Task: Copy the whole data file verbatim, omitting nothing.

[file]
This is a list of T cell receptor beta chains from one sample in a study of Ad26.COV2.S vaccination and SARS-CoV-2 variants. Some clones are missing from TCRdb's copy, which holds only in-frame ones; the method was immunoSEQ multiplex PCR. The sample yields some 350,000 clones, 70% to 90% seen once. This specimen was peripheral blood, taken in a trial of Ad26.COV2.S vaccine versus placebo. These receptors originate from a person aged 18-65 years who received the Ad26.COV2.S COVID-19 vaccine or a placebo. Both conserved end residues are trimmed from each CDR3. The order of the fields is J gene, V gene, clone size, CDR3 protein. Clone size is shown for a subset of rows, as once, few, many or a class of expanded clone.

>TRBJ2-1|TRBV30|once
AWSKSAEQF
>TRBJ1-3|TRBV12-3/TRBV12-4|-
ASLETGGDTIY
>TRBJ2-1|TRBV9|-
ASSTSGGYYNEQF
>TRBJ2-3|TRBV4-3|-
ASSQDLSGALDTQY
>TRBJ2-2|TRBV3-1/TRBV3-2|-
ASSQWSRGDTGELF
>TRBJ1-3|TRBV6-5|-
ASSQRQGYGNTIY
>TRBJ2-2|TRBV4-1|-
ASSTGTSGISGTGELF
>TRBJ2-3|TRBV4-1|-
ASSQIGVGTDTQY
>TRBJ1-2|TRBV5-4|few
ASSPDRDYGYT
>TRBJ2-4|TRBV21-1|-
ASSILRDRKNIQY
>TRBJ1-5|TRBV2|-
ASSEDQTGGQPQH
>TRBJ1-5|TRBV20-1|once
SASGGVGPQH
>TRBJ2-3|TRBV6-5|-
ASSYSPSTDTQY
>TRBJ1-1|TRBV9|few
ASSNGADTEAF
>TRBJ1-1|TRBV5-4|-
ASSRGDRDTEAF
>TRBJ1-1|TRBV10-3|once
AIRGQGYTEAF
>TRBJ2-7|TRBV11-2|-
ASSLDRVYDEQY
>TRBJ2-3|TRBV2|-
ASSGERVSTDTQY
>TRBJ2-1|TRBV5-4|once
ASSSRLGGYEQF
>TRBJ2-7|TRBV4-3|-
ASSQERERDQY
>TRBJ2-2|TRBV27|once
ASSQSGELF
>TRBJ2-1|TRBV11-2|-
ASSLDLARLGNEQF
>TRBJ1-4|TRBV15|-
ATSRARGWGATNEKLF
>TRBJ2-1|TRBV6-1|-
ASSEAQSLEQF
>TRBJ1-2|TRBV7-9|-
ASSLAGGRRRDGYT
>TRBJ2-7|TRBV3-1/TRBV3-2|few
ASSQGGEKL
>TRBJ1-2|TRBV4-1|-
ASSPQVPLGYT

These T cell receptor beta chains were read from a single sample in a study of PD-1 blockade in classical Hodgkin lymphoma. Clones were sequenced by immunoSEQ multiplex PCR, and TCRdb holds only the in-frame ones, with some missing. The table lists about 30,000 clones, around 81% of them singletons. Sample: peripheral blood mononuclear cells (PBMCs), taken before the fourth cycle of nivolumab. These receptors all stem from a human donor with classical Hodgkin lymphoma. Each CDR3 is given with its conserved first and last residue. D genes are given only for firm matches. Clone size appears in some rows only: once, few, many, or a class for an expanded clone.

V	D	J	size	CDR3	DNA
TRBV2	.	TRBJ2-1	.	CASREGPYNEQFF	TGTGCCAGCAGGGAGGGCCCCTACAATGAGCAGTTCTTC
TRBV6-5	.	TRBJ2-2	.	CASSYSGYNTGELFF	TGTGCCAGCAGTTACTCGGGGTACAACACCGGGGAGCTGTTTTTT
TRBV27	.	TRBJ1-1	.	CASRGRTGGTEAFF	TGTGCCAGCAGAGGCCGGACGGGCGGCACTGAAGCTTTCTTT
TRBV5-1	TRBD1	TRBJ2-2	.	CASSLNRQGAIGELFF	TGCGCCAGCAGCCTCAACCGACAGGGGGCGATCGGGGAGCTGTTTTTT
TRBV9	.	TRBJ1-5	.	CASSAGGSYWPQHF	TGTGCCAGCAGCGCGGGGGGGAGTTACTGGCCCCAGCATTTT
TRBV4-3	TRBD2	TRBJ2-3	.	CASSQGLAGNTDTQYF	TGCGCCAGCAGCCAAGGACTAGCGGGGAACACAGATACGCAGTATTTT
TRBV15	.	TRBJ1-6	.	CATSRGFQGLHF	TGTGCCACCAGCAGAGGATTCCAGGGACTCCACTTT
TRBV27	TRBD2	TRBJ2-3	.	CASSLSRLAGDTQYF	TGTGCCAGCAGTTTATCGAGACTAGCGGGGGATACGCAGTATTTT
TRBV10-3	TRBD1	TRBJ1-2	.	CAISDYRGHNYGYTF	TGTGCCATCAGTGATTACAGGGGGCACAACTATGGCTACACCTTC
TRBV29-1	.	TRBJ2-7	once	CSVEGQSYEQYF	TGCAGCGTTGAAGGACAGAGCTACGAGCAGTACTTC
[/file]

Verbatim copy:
This is a list of T cell receptor beta chains from one sample in a study of Ad26.COV2.S vaccination and SARS-CoV-2 variants. Some clones are missing from TCRdb's copy, which holds only in-frame ones; the method was immunoSEQ multiplex PCR. The sample yields some 350,000 clones, 70% to 90% seen once. This specimen was peripheral blood, taken in a trial of Ad26.COV2.S vaccine versus placebo. These receptors originate from a person aged 18-65 years who received the Ad26.COV2.S COVID-19 vaccine or a placebo. Both conserved end residues are trimmed from each CDR3. The order of the fields is J gene, V gene, clone size, CDR3 protein. Clone size is shown for a subset of rows, as once, few, many or a class of expanded clone.

>TRBJ2-1|TRBV30|once
AWSKSAEQF
>TRBJ1-3|TRBV12-3/TRBV12-4|-
ASLETGGDTIY
>TRBJ2-1|TRBV9|-
ASSTSGGYYNEQF
>TRBJ2-3|TRBV4-3|-
ASSQDLSGALDTQY
>TRBJ2-2|TRBV3-1/TRBV3-2|-
ASSQWSRGDTGELF
>TRBJ1-3|TRBV6-5|-
ASSQRQGYGNTIY
>TRBJ2-2|TRBV4-1|-
ASSTGTSGISGTGELF
>TRBJ2-3|TRBV4-1|-
ASSQIGVGTDTQY
>TRBJ1-2|TRBV5-4|few
ASSPDRDYGYT
>TRBJ2-4|TRBV21-1|-
ASSILRDRKNIQY
>TRBJ1-5|TRBV2|-
ASSEDQTGGQPQH
>TRBJ1-5|TRBV20-1|once
SASGGVGPQH
>TRBJ2-3|TRBV6-5|-
ASSYSPSTDTQY
>TRBJ1-1|TRBV9|few
ASSNGADTEAF
>TRBJ1-1|TRBV5-4|-
ASSRGDRDTEAF
>TRBJ1-1|TRBV10-3|once
AIRGQGYTEAF
>TRBJ2-7|TRBV11-2|-
ASSLDRVYDEQY
>TRBJ2-3|TRBV2|-
ASSGERVSTDTQY
>TRBJ2-1|TRBV5-4|once
ASSSRLGGYEQF
>TRBJ2-7|TRBV4-3|-
ASSQERERDQY
>TRBJ2-2|TRBV27|once
ASSQSGELF
>TRBJ2-1|TRBV11-2|-
ASSLDLARLGNEQF
>TRBJ1-4|TRBV15|-
ATSRARGWGATNEKLF
>TRBJ2-1|TRBV6-1|-
ASSEAQSLEQF
>TRBJ1-2|TRBV7-9|-
ASSLAGGRRRDGYT
>TRBJ2-7|TRBV3-1/TRBV3-2|few
ASSQGGEKL
>TRBJ1-2|TRBV4-1|-
ASSPQVPLGYT

These T cell receptor beta chains were read from a single sample in a study of PD-1 blockade in classical Hodgkin lymphoma. Clones were sequenced by immunoSEQ multiplex PCR, and TCRdb holds only the in-frame ones, with some missing. The table lists about 30,000 clones, around 81% of them singletons. Sample: peripheral blood mononuclear cells (PBMCs), taken before the fourth cycle of nivolumab. These receptors all stem from a human donor with classical Hodgkin lymphoma. Each CDR3 is given with its conserved first and last residue. D genes are given only for firm matches. Clone size appears in some rows only: once, few, many, or a class for an expanded clone.

V	D	J	size	CDR3	DNA
TRBV2	.	TRBJ2-1	.	CASREGPYNEQFF	TGTGCCAGCAGGGAGGGCCCCTACAATGAGCAGTTCTTC
TRBV6-5	.	TRBJ2-2	.	CASSYSGYNTGELFF	TGTGCCAGCAGTTACTCGGGGTACAACACCGGGGAGCTGTTTTTT
TRBV27	.	TRBJ1-1	.	CASRGRTGGTEAFF	TGTGCCAGCAGAGGCCGGACGGGCGGCACTGAAGCTTTCTTT
TRBV5-1	TRBD1	TRBJ2-2	.	CASSLNRQGAIGELFF	TGCGCCAGCAGCCTCAACCGACAGGGGGCGATCGGGGAGCTGTTTTTT
TRBV9	.	TRBJ1-5	.	CASSAGGSYWPQHF	TGTGCCAGCAGCGCGGGGGGGAGTTACTGGCCCCAGCATTTT
TRBV4-3	TRBD2	TRBJ2-3	.	CASSQGLAGNTDTQYF	TGCGCCAGCAGCCAAGGACTAGCGGGGAACACAGATACGCAGTATTTT
TRBV15	.	TRBJ1-6	.	CATSRGFQGLHF	TGTGCCACCAGCAGAGGATTCCAGGGACTCCACTTT
TRBV27	TRBD2	TRBJ2-3	.	CASSLSRLAGDTQYF	TGTGCCAGCAGTTTATCGAGACTAGCGGGGGATACGCAGTATTTT
TRBV10-3	TRBD1	TRBJ1-2	.	CAISDYRGHNYGYTF	TGTGCCATCAGTGATTACAGGGGGCACAACTATGGCTACACCTTC
TRBV29-1	.	TRBJ2-7	once	CSVEGQSYEQYF	TGCAGCGTTGAAGGACAGAGCTACGAGCAGTACTTC